Judith Massie, center, and Nila Rudrow, right, are pictured here, chatting with John Theurer, a member of the Tri-State Gas Engine and Tractor Association’s board of directors. Massie and Rudrow also are on the board. They are the first mother/daughter duo to serve. (The Commercial Review/Rachelle Haughn)
Judith Massie, center, and Nila Rudrow, right, are pictured here, chatting with John Theurer, a member of the Tri-State Gas Engine and Tractor Association’s board of directors. Massie and Rudrow also are on the board. They are the first mother/daughter duo to serve. (The Commercial Review/Rachelle Haughn)
They wear their yellow shirts and orange hats with as much pride as the rest of them.

But they're not like the rest of them.

They're different.

They're unique.

They're the first mother and daughter duo to serve on the board of directors of the Tri-State Gas Engine and Tractor Association.

Meet Nila Rudrow and Judith Massie.

Nila has been secretary of the board since 2005, and her daughter has been in charge of the trading post since 2008.

"It's enjoyable," Nila said of working the Tri-State Gas Engine and Tractor Show with her daughter. "It's kind of interesting."

"We're together almost every day," Judith said.

The engine show bug bit Judith when she was about eight years old. She became a member of the association in the late 1980s.

Nila came to the shows for about two years, then decided to join the organization. She has been a member for about 40 years.

"I like going around and seeing the different tractors and stuff," Judith, 49, said of the show.

"It's interesting to meet the people and find out where they're from," Nila said.

The two said they fit right in with the mostly-male association.

"We're not treated differently," Judith said.

"You're just one of the bunch," her mother said.

There was a time in the early years of the tractor and engine association when the idea of having women on the board of directors may have been unfathomable.

"I can remember when it was all men," 69-year-old Nila said.

"Women have become involved in the last 10 years," Judith estimated.

Today, there are two other women serving on the board of directors.

As much as Judith and Nila love tractors, it's no surprise that they decided to become involved with the tractor and engine association. Tractors are in their blood.

Judith grew up around tractors. Her father, Ronald, had his own repair shop for farming equipment at the family's home. Nila helped with the business.

Also, Ronald worked for a Minneapolis Moline dealer.

The family's love for tractors later translated into a love for the tractor and engine show.

"I guess my dad became involved (in the show)," Nila said. "It was kind of a family thing.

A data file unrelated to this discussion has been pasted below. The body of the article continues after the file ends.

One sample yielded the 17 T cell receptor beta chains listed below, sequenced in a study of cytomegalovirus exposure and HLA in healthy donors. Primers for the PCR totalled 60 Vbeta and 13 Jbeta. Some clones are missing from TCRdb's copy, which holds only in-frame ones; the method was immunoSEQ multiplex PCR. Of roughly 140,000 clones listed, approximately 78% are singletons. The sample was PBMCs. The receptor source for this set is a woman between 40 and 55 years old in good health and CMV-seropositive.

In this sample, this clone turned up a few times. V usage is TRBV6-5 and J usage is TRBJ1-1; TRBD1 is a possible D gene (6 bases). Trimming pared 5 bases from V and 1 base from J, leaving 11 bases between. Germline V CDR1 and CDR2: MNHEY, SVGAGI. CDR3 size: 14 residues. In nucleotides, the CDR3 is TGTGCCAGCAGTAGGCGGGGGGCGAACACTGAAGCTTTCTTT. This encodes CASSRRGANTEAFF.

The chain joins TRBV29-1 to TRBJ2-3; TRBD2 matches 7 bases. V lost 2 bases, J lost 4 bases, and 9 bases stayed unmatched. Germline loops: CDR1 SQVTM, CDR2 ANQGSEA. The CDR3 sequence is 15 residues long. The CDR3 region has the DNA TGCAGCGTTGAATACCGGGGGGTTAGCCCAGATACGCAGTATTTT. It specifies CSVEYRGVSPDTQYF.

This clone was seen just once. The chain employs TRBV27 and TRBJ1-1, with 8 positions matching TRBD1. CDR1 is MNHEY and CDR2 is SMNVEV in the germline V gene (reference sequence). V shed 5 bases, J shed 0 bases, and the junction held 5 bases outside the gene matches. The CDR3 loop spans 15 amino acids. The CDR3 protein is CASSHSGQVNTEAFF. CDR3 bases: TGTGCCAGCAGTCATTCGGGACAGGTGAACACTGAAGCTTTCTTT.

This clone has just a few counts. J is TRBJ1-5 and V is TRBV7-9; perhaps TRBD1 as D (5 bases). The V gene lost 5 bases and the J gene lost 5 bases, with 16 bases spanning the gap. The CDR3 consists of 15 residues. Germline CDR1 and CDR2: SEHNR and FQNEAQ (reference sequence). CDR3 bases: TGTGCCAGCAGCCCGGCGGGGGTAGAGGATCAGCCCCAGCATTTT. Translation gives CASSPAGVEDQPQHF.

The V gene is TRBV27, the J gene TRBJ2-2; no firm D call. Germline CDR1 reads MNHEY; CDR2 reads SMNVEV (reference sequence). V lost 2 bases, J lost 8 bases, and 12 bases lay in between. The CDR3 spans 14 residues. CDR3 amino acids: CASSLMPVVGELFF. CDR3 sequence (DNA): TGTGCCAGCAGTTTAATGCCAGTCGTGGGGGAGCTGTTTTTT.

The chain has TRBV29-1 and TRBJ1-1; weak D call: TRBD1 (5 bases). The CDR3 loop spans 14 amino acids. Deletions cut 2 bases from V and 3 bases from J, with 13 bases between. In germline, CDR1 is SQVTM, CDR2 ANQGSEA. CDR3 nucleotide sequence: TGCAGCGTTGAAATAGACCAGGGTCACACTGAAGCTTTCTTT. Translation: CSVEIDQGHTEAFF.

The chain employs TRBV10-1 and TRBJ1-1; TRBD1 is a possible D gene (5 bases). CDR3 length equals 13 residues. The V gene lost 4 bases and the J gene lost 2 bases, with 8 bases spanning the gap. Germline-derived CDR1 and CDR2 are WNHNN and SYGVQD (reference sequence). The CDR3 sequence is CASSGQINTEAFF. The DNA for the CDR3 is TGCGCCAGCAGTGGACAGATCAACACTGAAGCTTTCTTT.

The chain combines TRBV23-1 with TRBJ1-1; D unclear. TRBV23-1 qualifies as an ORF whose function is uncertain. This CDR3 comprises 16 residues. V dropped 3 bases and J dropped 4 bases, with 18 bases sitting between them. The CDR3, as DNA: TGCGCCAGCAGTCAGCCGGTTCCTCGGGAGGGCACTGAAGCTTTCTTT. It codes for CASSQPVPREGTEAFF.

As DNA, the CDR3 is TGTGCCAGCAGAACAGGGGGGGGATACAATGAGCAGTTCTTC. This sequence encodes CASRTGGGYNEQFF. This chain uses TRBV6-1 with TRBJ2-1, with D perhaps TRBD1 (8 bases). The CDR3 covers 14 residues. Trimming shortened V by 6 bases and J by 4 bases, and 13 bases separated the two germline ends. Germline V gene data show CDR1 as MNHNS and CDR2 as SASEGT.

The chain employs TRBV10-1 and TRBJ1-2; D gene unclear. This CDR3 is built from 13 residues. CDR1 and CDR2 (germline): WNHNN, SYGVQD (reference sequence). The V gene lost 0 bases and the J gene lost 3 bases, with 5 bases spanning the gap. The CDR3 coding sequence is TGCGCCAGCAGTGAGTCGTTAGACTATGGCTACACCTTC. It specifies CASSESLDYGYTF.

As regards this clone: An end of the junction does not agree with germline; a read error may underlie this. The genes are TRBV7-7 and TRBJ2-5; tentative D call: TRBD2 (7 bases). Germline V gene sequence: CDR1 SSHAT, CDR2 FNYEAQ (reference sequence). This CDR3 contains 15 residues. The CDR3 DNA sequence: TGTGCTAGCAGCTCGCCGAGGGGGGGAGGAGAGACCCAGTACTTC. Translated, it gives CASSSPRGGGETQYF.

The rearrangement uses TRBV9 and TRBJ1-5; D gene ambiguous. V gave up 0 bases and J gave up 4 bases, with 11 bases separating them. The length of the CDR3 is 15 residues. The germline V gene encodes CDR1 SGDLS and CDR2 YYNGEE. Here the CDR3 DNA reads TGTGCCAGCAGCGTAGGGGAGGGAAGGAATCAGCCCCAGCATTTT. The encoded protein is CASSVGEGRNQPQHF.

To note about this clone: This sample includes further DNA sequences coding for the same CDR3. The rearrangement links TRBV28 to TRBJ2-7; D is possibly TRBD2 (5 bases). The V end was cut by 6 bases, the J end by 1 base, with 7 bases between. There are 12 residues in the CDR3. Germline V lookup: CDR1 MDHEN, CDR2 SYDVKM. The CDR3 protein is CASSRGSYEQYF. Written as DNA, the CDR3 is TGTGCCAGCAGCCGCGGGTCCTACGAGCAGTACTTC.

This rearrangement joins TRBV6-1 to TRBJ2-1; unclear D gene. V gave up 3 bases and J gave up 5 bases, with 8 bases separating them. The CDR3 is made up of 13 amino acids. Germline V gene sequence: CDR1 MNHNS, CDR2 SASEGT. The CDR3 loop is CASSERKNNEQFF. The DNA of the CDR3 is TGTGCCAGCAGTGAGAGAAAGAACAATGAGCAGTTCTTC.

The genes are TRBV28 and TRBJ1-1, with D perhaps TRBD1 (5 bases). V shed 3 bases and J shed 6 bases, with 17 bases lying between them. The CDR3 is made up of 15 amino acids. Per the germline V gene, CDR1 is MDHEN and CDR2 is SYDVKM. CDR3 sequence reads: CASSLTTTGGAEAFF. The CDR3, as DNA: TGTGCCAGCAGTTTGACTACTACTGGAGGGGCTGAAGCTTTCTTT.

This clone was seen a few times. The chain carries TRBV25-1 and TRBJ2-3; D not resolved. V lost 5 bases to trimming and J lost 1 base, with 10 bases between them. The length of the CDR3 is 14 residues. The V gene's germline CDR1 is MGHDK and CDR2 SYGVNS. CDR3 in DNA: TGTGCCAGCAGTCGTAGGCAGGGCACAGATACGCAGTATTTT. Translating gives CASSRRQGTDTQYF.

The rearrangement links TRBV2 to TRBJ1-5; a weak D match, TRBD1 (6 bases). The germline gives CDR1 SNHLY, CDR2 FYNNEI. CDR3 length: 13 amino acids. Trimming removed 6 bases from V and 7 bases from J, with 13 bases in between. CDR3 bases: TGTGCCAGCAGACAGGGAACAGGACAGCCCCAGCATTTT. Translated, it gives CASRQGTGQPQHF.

"(Today), the whole family is involved," she added.

"My kids work at the trading post," Judith said of her 17-year-old daughter and 14-year-old son. "Their baby beds were set up in the toy trailer," she said, with a chuckle. Along with running the trading post, the family sells antique toy tractors at the engine show.

Nila said she remembers bringing Judith and her brother to the show when they were children.

She remembers that on one August day, her son told her he was sick. She couldn't figure out what was wrong with him, so she took him to the doctor.

"He said there was nothing wrong with him. He had engineshowitis," Nila said, laughing.

Today, the only school Judith has to worry about missing is her job as an instructional assistant substitute for the Jay School Corporation.

When she isn't working, Judith is busy running the trading post. Meanwhile, her mother is in her lime-green office building, trying to keep up with all of the new memberships.

The association has about 2,000 members worldwide. Nila has to keep track of address changes and writes four newsletters per year. During the show, things really pick up.

She estimated that 90 percent of new memberships are sold during the annual show. "The phone rings off the wall," she said.

Nila and Judith only stay overnight at the show during the weekends.

During the week, they go home each night to their homes that are close to the tractor and engine show grounds and close to each other. The mother and daughter only live a half-mile apart.

Even if they lived several miles away from each other, that probably wouldn't keep them apart.

"We do a lot of things together," Nila said. The two like to go shopping and go out to eat. Their favorite restaurant is Ponderosa Steakhouse.

"We've always been close," Judith said.